Home | News & Opinion | Nielsen: Global consumer confidence falls in Q4

Nielsen: Global consumer confidence falls in Q4

By
Font size: Decrease font Enlarge font
Nielsen: Global consumer confidence falls in Q4

Recession mentality continues for many; terrorism and immigration concerns escalate.

According to a quarterly survey from Nielsen, global consumer confidence ended 2015 on a subdued note, as the index declined two points from the third quarter to 97—the same score as the start of the year. Compared to first-quarter 2015, confidence in the fourth quarter remained flat in Asia-Pacific at 107, while Europe edged up four points to 81. All other regions ended the year less confident than they started, with the North America and Middle East/Africa regions declining six points each to 100 and 90, respectively, and Latin America declining three points to 83. 

"Confidence levels throughout 2015 reflect the varied ways that consumers filtered economic events within their regions and globally," said Louise Keely, senior vice president, Nielsen, and president, The Demand Institute. "Many emerging markets—though not all—are in slower growth environments, and confidence trends vary accordingly. European consumers on the whole have remained relatively resilient despite continued economic uncertainty, and while the US is a relative bright spot in the global economy, consumers are still taking a cautiously optimistic attitude to their near-term futures."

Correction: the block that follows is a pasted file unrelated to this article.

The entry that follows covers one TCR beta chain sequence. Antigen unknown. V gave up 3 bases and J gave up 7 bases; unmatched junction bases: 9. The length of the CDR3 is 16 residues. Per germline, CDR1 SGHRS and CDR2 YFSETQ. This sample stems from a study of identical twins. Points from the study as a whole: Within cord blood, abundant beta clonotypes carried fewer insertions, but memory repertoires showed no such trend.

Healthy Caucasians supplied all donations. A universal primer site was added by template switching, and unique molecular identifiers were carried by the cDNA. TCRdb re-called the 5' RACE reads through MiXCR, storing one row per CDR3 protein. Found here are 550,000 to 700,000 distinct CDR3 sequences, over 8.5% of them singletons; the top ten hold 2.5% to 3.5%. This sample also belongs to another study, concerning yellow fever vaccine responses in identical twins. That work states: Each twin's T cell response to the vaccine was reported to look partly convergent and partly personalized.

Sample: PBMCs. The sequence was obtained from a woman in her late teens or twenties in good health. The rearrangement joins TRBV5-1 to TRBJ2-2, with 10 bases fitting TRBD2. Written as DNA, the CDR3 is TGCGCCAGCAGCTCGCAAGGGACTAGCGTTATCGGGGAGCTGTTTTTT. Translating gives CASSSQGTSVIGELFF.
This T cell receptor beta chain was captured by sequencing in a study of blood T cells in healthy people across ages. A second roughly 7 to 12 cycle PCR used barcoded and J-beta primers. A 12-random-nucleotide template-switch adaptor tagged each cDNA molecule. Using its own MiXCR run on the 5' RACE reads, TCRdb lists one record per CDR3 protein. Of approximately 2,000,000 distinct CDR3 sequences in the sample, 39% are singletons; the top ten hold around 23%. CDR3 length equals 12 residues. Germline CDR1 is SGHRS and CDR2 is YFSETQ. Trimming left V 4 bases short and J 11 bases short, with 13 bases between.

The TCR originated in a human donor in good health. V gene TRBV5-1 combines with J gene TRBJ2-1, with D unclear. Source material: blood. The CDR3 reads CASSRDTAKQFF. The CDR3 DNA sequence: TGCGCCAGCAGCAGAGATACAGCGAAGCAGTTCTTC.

In the US, 29% of online respondents said terrorism was their biggest or second-biggest concern.

Terrorism and immigration concerns in North America and Europe

Fears about terrorism escalated to new highs in the fourth quarter of 2015 in North America (27%) and Europe (22%) and have become a bigger concern than the economy in both regions. In the US, 29% of online respondents said terrorism was their biggest or second-biggest concern, an increase of 15 percentage points from the third quarter. In Europe, concern levels were also high and grew significantly from the third to the fourth quarter in Israel (43%, +24pp), the U.K. (32%, +11pp) and the Netherlands (26%, +8pp). Levels were very high or high and remained relatively stable quarter-on-quarter in Turkey (56%, -2pp), France (25%, -1pp), Czech Republic (24%, +1pp), Switzerland (23%, +1pp) and Germany (23%, no change). 

Immigration concerns also escalated in North America (29%), as just under one-third of Americans (32%) said it was their biggest or second-biggest worry, a rise of 26 percentage points from the third quarter making it the number one concern in the country. Immigration anxieties were also notably high in central European and Scandinavian countries, with levels highest in the Czech Republic (36%), Sweden (28%), Germany (27%), Austria and Norway (26% each), the U.K. and Switzerland (22% each) and Finland (21%)—most with significant quarter-on-quarter increases.

1 2 »
Join PRESIDENT&CEO on LinkedIn

Subscribe to comments feed Comments (0 posted)

total: | displaying:

Post your comment

  • Bold
  • Italic
  • Underline
  • Quote

Please enter the code you see in the image:

Captcha